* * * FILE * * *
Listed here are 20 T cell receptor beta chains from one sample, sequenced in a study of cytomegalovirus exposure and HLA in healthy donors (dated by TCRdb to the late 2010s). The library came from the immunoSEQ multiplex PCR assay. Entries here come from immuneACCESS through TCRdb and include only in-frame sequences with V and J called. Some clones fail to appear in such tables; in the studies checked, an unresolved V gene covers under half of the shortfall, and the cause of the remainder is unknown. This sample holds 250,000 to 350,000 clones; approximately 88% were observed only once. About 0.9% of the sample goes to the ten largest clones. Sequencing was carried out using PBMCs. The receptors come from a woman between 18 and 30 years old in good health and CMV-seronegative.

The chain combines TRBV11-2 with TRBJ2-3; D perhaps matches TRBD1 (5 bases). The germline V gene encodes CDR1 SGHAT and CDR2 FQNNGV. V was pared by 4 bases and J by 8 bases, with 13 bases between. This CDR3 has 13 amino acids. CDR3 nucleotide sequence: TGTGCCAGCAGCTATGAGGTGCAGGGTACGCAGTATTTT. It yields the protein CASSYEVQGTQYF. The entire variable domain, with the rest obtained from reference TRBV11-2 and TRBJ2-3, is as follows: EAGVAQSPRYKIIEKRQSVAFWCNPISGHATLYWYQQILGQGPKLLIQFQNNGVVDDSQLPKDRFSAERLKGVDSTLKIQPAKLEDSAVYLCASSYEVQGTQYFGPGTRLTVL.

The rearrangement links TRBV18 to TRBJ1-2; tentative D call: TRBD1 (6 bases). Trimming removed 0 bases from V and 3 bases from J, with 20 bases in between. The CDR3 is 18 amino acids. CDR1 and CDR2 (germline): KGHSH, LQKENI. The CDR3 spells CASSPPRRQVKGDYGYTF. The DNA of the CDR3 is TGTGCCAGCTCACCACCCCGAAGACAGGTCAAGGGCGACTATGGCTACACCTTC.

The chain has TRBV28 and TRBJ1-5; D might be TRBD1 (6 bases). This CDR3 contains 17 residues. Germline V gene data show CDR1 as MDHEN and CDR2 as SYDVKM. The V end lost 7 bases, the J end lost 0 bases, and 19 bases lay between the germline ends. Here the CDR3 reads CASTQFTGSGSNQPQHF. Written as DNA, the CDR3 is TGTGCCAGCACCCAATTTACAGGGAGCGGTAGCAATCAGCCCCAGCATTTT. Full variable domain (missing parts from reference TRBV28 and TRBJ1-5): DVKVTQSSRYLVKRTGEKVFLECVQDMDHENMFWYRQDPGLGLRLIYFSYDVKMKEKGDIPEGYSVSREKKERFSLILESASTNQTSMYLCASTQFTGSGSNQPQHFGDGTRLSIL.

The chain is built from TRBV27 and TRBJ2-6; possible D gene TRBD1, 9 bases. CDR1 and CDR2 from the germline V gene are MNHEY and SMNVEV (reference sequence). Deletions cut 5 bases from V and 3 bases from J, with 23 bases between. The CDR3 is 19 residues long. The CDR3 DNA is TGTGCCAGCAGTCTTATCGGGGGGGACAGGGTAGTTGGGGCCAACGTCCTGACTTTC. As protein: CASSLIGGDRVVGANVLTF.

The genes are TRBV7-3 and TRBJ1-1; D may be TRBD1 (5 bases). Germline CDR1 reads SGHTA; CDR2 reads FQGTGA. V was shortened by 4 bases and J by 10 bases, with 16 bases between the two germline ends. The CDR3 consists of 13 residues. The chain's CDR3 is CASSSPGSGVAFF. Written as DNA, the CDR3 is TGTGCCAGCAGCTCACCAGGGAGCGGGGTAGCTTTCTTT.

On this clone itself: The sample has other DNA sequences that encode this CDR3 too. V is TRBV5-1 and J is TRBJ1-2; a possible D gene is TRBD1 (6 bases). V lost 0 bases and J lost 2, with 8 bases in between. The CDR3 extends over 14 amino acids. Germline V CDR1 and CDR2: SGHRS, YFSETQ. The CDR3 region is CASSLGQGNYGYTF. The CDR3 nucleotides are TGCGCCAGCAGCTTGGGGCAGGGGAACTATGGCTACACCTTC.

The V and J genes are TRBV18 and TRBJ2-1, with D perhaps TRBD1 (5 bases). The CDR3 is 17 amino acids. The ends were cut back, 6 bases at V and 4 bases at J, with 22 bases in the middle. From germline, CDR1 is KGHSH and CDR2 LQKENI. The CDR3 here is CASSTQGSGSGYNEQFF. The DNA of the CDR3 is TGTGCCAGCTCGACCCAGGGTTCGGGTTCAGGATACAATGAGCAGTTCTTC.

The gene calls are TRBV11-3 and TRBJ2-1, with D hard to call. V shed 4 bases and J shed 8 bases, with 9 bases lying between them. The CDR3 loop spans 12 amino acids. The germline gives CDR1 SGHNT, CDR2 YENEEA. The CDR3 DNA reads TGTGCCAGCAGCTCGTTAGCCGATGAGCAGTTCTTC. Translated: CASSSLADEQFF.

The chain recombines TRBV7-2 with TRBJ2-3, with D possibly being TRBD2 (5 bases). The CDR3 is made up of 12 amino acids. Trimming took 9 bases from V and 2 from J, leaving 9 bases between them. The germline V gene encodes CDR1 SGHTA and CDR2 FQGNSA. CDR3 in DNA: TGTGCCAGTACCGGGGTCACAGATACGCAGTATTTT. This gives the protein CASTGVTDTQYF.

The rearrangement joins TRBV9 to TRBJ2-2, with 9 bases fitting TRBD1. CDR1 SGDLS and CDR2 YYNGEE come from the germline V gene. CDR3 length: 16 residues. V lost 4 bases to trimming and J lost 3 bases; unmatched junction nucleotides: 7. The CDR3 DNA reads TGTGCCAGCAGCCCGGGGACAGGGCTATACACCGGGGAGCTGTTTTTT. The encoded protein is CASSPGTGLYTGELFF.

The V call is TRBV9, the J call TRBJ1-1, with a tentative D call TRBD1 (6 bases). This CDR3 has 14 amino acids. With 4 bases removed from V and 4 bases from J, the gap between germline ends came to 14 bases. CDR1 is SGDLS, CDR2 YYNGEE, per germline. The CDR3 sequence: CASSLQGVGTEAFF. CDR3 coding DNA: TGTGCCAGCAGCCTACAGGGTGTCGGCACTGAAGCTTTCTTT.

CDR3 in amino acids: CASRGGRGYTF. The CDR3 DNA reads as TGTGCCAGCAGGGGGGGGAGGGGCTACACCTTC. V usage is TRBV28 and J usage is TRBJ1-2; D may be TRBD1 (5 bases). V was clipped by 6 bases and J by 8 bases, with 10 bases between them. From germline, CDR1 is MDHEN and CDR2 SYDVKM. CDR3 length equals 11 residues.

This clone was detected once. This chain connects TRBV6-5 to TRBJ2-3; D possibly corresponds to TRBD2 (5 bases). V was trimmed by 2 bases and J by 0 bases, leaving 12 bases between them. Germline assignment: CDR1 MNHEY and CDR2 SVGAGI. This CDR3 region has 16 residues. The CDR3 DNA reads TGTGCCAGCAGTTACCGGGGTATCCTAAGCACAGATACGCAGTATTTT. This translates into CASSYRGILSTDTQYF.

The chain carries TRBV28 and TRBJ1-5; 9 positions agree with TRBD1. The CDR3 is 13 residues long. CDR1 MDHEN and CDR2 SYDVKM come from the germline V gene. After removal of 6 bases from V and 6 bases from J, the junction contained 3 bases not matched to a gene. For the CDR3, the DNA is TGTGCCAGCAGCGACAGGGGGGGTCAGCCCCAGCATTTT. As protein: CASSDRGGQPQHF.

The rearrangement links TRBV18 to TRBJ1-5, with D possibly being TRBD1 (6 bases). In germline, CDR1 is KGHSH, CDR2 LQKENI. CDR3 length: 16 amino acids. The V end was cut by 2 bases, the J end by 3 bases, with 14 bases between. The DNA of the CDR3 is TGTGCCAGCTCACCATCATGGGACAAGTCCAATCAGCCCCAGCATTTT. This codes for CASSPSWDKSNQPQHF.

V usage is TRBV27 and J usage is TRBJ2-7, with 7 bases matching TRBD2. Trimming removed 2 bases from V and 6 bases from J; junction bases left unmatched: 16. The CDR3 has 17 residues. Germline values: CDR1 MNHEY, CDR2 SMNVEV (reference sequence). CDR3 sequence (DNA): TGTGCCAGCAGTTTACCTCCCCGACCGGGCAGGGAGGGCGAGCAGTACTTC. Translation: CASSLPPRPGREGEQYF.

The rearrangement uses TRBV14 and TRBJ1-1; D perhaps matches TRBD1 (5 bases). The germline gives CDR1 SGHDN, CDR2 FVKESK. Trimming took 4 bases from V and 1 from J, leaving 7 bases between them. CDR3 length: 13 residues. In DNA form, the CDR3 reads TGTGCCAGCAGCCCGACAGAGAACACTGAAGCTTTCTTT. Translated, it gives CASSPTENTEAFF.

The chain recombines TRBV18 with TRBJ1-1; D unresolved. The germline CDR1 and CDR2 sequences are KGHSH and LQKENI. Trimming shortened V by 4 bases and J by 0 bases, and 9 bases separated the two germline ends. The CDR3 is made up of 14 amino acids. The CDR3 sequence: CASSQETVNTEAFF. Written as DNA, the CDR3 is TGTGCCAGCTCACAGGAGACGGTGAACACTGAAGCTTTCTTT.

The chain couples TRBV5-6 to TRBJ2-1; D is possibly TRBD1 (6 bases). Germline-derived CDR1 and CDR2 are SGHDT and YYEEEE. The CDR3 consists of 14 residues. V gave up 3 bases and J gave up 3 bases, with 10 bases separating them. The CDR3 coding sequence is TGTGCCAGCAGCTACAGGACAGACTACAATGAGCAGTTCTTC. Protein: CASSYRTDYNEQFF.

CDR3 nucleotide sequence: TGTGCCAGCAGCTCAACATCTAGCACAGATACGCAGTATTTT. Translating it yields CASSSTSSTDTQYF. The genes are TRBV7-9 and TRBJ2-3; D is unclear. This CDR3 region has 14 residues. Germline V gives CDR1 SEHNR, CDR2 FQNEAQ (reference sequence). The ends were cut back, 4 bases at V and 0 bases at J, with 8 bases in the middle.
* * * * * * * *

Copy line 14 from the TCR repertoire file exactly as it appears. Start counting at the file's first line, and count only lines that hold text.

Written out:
This clone was detected once. This chain connects TRBV6-5 to TRBJ2-3; D possibly corresponds to TRBD2 (5 bases). V was trimmed by 2 bases and J by 0 bases, leaving 12 bases between them. Germline assignment: CDR1 MNHEY and CDR2 SVGAGI. This CDR3 region has 16 residues. The CDR3 DNA reads TGTGCCAGCAGTTACCGGGGTATCCTAAGCACAGATACGCAGTATTTT. This translates into CASSYRGILSTDTQYF.